That was my greeting in the first post of this blog. I am using it again because writing after so many months is probably as good as starting anew. I was on a sabbatical (still not sure what that means)!
I am sorry for not have written in a long time. My mind has been wandering a lot of different places to have ordered it to sit at one place and pen thoughts down.I am also sorry to my one and only patron who probably has gotten tired of even complaining that I don’t write anymore. Apologies in abundance!
To sum up the last few months, of which I have spent a lot on reading…
1. To start with I was busy with my Semester 5 final exams which did require me to be glued to my desk and chair for at-most 6 hours a day. But which I miserably, miserably failed to adhere to.
2. As soon as that finished, I forego going home for the one festival that I have never managed to miss in my 19 years of existence (OK, I must be lying about my age, but that’s because I am growing OLD!!!). DIWALI! But then again I was scheduled to start my internship with Ista Hotels. Trust me, working with 5 star hotels is LUXURY!
3. That done I rushed home. Made a quick dash to Diu, enjoyed home and was back in Pune. Since then I have practically spent most of time reading or outside with ‘my Realistic guy’ (controversially I don’t yet know if I can call him ‘my guy’).
So moving forward, you must have realized that my blog post’s title reads ‘Daughters of Arabia’. That has more to do with the fact that I have spent a good amount of time reading about the Middle East these last couple of months. It started with reading ‘The Convert’, a book by Deborah Baker, which is a biography about a Jewish woman, living in NYC who converts to Islam and moves to Pakistan because ‘she never felt more at home even in her own house’. It is a tale of a ‘Jewish girl from Larchmont who became an Islamic polemicist.’ Just the fact that someone living in NYC could shun away that life and move to Pakistan to pursue Islam was intriguing enough for me to pick up the book.
Then it was onto Jean Sasson’s ‘Desert Royal’ having previously read her book ‘Daughters of Arabia’. It is the story about Princess Sultana who is distressed at the state of women in her country, Saudi Arabia. The women in Arabia who are have consistently suffered injustices at the hands of a patriarchal society.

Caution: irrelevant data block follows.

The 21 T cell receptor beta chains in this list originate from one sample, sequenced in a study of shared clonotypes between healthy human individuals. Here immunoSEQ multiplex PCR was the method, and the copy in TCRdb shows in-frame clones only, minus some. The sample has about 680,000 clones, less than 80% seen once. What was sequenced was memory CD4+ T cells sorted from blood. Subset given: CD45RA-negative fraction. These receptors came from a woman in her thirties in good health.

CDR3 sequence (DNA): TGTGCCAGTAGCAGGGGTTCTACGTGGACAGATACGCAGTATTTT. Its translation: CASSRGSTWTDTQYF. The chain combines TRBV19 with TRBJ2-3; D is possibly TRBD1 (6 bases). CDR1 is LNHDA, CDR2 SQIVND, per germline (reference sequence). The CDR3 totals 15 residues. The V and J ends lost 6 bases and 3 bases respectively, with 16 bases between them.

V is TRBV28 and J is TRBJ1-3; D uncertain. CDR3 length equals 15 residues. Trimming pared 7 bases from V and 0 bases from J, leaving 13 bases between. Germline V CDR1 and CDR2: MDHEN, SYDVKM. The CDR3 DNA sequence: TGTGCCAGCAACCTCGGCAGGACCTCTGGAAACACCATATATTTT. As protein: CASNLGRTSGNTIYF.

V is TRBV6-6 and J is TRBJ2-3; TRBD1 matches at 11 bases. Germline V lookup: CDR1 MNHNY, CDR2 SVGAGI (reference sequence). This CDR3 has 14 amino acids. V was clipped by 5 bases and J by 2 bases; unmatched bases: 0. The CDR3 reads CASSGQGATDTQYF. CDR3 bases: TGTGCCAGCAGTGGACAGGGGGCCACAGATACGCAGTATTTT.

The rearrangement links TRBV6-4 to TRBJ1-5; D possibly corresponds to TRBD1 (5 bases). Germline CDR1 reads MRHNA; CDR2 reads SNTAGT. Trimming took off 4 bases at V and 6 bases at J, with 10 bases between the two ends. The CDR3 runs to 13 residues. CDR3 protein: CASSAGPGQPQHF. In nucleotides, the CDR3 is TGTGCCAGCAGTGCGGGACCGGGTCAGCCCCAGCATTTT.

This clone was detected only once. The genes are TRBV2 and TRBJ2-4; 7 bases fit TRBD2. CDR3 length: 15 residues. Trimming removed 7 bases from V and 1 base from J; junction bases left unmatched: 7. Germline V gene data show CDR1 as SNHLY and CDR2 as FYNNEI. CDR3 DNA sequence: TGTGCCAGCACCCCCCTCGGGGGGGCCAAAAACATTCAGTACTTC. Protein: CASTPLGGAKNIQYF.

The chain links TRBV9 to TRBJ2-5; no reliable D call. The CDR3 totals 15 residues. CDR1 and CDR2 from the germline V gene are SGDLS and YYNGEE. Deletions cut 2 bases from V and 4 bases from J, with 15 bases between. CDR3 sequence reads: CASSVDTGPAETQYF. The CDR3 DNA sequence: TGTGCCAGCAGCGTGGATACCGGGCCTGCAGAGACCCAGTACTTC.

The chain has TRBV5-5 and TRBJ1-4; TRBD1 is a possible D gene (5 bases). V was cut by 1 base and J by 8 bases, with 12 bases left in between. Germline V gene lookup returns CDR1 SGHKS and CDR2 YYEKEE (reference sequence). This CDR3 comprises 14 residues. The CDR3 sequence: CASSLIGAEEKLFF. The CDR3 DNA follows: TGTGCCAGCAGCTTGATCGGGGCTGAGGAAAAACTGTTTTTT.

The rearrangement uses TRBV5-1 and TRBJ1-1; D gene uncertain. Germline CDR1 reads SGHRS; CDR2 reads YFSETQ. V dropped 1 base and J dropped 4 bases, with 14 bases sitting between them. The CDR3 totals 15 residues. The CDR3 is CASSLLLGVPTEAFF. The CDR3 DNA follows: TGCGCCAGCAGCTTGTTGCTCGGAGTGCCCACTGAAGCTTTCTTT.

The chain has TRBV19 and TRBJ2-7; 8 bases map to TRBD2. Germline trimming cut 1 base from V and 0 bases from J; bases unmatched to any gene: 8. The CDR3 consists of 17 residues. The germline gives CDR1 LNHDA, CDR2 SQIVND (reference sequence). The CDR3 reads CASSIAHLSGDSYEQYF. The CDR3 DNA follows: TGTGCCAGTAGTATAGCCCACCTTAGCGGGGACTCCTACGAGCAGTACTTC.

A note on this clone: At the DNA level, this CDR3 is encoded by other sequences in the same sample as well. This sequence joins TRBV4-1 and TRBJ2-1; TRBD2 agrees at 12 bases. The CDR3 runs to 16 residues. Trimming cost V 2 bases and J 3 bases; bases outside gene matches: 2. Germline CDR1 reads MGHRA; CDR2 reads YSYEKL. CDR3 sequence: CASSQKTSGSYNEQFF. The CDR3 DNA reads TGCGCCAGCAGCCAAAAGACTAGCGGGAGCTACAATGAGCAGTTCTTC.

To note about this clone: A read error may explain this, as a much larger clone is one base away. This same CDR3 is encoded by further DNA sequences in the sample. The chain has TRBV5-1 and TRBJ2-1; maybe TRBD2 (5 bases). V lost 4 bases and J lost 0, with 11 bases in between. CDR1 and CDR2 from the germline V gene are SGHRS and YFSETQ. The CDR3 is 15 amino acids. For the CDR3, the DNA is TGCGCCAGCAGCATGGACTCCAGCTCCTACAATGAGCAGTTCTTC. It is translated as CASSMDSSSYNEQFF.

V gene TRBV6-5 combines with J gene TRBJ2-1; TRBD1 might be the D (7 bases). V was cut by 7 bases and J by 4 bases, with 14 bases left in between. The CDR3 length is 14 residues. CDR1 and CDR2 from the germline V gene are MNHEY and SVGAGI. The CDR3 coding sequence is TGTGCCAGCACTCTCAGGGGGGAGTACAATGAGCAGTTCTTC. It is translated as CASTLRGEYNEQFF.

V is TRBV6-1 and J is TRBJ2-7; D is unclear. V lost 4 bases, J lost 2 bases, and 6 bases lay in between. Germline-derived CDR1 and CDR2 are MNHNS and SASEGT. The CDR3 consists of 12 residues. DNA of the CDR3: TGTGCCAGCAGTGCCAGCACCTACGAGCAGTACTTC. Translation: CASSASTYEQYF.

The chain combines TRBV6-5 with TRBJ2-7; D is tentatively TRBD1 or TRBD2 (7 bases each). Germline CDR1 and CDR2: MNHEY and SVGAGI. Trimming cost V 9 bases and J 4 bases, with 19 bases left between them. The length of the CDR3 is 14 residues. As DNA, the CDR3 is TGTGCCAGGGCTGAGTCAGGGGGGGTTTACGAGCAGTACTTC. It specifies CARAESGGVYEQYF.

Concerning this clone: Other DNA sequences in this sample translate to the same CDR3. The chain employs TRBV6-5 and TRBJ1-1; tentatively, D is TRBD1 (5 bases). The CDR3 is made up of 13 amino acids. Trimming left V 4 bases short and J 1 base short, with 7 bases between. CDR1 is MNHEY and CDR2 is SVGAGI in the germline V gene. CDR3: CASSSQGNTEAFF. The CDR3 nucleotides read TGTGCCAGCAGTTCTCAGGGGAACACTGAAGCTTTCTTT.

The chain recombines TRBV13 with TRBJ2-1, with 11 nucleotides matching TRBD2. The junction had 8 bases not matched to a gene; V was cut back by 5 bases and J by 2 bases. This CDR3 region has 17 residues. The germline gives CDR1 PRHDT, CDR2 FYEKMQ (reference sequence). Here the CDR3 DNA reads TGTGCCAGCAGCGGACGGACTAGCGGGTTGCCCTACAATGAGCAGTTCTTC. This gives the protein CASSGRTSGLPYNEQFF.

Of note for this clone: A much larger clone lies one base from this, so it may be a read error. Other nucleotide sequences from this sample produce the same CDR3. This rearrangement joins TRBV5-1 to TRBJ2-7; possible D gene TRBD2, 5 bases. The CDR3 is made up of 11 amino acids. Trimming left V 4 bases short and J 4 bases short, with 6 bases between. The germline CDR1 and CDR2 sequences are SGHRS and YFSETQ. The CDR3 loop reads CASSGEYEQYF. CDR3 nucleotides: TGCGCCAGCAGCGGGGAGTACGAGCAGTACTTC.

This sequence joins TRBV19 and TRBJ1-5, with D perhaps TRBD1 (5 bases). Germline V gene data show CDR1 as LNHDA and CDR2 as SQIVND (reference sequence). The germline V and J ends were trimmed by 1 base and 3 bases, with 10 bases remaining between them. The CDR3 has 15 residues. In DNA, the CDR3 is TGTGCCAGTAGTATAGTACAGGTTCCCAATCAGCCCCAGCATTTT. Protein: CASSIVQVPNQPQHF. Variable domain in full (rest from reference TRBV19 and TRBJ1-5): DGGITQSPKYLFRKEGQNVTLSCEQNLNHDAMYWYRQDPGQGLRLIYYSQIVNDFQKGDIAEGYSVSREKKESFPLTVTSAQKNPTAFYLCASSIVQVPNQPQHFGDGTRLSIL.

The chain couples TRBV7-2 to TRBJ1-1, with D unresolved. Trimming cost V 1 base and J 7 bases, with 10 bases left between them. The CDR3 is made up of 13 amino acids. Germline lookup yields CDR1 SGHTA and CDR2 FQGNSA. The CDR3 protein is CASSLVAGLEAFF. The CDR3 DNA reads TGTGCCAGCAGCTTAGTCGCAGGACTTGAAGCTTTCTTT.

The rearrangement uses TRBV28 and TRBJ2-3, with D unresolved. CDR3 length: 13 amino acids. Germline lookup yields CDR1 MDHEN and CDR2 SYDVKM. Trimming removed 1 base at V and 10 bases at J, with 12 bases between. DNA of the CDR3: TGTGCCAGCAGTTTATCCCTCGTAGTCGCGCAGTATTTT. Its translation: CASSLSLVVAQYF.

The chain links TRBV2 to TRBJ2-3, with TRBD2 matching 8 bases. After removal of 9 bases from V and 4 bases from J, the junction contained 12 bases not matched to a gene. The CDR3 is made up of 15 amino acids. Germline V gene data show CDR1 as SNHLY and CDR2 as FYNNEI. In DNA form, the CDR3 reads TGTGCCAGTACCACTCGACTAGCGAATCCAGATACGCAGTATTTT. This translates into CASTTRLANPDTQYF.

Somewhere in between these two books, I also happened to read Carmen Bin Laden’s ‘The Veiled Kingdom’. Carmen Bin Laden also happens to be Osama bin Laden’s sister- in- law, married to his younger brother, with whom she later fought a bitter divorce battle over the custody of her girls.
Having read much about the oppression of women in the Middle East I am determined to keep reading more about these countries and their histories in the view of finding answers to a very simple question.
Why is Islam one of the most misunderstood religions in the world?
Something in the middle of the night prompted me to pen down a few lines about these oppressed women and the efforts of a few people to get them the justice they so truly deserve. One amongst them being Princess Sultana, the protagonist from Jean Sasson’s Princess Trilogy books.
I wouldn’t expect everyone to understand much from the following lines, but I would hope it would prompt a few of you at the least to read about it. So I am leaving you with these lines…
Daughters of Arabia
She was born in the veiled kingdom,
Her black burqa her identity,
She saw the world through a mist of darkness,
Alas! She was never too happy.
She dreamt of foreign lands,
Of open spaces and colorful dresses,
She longed an escape.
But that was not to be so.
She was distressed,
Even though life around her was a tale of opulence and luxury,
But her heart longed freedom,
For herself and for all the women of her land.
It broke her heart to see the state of women,
Broken, raped, abused,
Forced to lead lives no better than sex slaves,
Oppressed into submission by their own fathers and brothers.
She knew she was put on earth for a greater purpose than acceptance.
She rebelled because she wanted change.
She knew she could help women, set them free.
For she too was born in the veiled kingdom, but lived in a gilded cage.
For she was but a princess.